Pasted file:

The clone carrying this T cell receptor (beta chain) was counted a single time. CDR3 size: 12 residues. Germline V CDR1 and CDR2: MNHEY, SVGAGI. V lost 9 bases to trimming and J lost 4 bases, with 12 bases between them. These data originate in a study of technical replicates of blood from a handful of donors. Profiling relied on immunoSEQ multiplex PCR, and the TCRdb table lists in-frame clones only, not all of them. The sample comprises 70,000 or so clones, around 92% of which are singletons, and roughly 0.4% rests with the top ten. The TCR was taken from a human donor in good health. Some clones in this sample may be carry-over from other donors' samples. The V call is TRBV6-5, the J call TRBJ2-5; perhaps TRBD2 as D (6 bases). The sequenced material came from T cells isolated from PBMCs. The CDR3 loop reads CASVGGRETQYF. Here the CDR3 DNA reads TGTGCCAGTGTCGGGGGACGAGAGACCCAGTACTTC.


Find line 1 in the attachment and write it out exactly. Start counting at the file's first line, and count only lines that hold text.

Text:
The clone carrying this T cell receptor (beta chain) was counted a single time. CDR3 size: 12 residues. Germline V CDR1 and CDR2: MNHEY, SVGAGI. V lost 9 bases to trimming and J lost 4 bases, with 12 bases between them. These data originate in a study of technical replicates of blood from a handful of donors. Profiling relied on immunoSEQ multiplex PCR, and the TCRdb table lists in-frame clones only, not all of them. The sample comprises 70,000 or so clones, around 92% of which are singletons, and roughly 0.4% rests with the top ten. The TCR was taken from a human donor in good health. Some clones in this sample may be carry-over from other donors' samples. The V call is TRBV6-5, the J call TRBJ2-5; perhaps TRBD2 as D (6 bases). The sequenced material came from T cells isolated from PBMCs. The CDR3 loop reads CASVGGRETQYF. Here the CDR3 DNA reads TGTGCCAGTGTCGGGGGACGAGAGACCCAGTACTTC.